Appellant was convicted upon an information charging that, with intent to kill one Harper, he made an assault upon him with a pistol, shooting him twice. 1929 Comp. St. § 35-605. The plea was not guilty and appellant attempted to establish self-defense.
A state’s witness was permitted to answer a question as to Harper’s “condition now, as to whether he is able bodied.” The answer could throw little, if any, light upon appellant’s intent, and might weil have been excluded. However, Harper was in court and a witness, and his condition was fairly manifest to the jury. The court admitted the answer, remarking that it was “harmless.” In this we find no reversible error.
Harper’s scars were exhibited to the jury and, as well, the overalls he wore at the time. These were to support a theory of the state that the second shot was fired and took effect after Harper had fallen from the first. This demonstrative evidence was material both as to intent and as to self-defense. Cf. State v. Trujillo et al., 30 N. M. 102, 227 P. *540759; State v. McKnight, 21 N. M. 14, 153 P. 76.
Harper admitted that he was armed at the time with a pistol. It was exhibited. The state sought to show that it had not been fired. Six shells, claimed to have been taken from it, were offered by the state and rejected because not sufficiently identified. Appellant complains of a refusal to strike the preliminary examination, during which it crept in that the offered shells were in number 6, the capacity of the gun, and loaded. The evidence was clearly nonprejudicial. It could have been no more than anticipatory of some claim that Harper had discharged the pistol. There is not a scintilla of evidence to that effect.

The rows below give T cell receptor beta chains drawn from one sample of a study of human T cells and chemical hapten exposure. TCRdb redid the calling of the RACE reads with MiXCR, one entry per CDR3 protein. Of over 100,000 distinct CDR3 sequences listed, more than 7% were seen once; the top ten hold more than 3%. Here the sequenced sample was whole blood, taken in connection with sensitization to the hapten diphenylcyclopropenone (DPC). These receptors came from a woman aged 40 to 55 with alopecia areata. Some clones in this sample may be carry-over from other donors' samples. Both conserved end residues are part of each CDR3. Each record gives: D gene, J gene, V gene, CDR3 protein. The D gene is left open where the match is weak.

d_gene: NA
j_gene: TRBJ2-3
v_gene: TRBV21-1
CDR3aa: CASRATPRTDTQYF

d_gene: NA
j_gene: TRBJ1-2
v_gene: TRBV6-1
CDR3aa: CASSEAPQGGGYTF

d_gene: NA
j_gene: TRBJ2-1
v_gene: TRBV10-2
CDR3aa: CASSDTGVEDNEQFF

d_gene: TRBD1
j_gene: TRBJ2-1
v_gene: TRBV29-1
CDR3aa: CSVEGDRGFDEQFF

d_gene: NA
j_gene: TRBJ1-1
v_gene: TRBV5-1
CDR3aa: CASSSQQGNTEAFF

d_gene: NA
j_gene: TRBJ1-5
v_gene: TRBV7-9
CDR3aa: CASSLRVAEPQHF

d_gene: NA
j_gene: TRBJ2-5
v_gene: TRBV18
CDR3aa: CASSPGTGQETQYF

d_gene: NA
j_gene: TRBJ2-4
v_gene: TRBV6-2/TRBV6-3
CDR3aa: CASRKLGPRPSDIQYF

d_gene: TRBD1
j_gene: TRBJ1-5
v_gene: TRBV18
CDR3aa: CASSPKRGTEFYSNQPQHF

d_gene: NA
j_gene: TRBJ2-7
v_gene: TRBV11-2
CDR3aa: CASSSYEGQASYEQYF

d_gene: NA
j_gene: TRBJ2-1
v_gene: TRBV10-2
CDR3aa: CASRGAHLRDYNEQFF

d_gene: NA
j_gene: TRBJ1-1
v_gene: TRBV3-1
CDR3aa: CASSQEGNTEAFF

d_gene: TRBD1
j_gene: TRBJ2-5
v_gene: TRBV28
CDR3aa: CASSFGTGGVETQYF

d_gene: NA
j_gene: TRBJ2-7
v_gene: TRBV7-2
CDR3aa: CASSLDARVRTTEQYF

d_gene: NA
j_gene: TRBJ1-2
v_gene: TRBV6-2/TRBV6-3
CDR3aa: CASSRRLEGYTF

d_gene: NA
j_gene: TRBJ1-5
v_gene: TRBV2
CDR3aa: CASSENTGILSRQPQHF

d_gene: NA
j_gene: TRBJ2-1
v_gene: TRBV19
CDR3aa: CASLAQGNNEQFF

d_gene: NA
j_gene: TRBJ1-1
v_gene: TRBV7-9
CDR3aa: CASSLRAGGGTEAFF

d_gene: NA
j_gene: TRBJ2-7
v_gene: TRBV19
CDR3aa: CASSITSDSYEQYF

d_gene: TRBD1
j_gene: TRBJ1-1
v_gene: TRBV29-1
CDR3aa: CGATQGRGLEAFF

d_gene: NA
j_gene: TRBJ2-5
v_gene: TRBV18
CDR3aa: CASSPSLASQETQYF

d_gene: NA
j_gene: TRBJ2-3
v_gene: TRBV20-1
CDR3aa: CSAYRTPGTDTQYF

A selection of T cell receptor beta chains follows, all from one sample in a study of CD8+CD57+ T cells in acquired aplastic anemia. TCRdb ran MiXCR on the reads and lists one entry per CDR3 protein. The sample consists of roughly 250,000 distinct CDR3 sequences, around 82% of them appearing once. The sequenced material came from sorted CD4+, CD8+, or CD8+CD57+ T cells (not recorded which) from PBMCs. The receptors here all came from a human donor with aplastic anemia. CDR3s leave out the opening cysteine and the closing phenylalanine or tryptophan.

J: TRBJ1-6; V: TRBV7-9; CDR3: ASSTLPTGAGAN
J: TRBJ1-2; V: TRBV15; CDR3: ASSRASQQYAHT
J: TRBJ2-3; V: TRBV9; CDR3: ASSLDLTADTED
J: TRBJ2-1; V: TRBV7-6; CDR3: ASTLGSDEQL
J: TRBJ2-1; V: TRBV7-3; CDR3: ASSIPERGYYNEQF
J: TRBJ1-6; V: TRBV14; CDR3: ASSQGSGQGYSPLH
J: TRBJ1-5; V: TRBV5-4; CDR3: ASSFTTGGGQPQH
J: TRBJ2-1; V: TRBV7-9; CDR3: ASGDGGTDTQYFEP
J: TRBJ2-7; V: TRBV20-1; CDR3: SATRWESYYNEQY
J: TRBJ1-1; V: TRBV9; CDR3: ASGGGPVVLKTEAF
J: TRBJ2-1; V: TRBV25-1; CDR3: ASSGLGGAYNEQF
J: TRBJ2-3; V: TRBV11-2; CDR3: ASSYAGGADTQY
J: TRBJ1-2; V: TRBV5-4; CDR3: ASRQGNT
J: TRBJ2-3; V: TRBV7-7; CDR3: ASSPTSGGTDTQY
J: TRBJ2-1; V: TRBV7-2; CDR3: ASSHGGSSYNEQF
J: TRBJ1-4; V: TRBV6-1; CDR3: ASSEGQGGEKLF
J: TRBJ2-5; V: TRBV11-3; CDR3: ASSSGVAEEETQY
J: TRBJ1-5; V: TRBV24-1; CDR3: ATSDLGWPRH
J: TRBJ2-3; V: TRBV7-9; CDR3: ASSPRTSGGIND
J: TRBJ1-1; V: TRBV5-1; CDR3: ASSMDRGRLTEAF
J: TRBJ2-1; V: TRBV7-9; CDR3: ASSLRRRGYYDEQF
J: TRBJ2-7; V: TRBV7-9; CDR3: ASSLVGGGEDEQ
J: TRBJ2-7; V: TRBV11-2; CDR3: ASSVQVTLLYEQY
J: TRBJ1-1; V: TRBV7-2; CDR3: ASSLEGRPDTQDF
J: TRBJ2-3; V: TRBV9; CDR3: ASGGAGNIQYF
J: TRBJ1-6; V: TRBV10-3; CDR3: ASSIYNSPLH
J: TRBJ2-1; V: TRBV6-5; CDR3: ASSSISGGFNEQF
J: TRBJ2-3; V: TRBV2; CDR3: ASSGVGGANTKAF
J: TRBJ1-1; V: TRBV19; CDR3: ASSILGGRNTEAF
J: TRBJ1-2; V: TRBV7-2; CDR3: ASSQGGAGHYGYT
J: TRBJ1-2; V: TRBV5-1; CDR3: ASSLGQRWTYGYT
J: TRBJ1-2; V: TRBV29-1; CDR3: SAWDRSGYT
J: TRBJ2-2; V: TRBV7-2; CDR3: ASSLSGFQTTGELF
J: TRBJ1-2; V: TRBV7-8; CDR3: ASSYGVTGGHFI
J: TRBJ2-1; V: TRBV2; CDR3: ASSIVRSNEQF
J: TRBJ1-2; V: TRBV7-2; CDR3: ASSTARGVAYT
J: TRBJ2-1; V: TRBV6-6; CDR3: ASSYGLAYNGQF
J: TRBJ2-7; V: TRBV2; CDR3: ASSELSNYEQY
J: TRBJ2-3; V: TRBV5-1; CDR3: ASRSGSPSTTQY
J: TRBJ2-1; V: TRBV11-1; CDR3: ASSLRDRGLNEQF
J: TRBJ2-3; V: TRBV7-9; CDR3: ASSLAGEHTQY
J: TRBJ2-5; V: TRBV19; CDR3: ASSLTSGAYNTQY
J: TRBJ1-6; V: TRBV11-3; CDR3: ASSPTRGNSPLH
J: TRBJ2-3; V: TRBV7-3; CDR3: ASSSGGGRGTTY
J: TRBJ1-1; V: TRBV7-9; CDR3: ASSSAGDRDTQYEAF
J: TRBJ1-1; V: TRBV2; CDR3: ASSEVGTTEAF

In the course of cross-examination, appellant was asked: “And as soon as you came here you became a law violator didn’t you? * * * You became a consistent law violator f^om the moment you got in Bernalillo County?” Complaint is made of the overruling of the objections, and the refusal to strike the answer, “No sir.” We find no error here. Cf. State v. Perkins, 21 N. M. 135, 153 P. 258; State v. Parks, 25 N. M. 395, 183 P. 433; State v. Bailey, 27 N. M. 145, 198 P. 529; State v. Clevenger, 27 N. M. 466, 202 P. 687; State v. Schultz, 34 N. M. 214, 279 P. 561. Several other objections to the cross-examination are met by the principle laid down in these cases that a witness’ credibility may be affected by obtaining admissions of wrong doing if the examiner is able to extract them.
In view of the state’s theory, for which there .was some evidence, that appellant intended to kill Harper as a stool pigeon, it was not error to permit inquiry, on cross-examination of appellant, whether he had not been indicted the day before the assault for a prohibition violation.
The judgment will he affirmed. It is so ordered.
SADLER, HUDSPETH, BICKLEY, and ZINN, JJ., concur.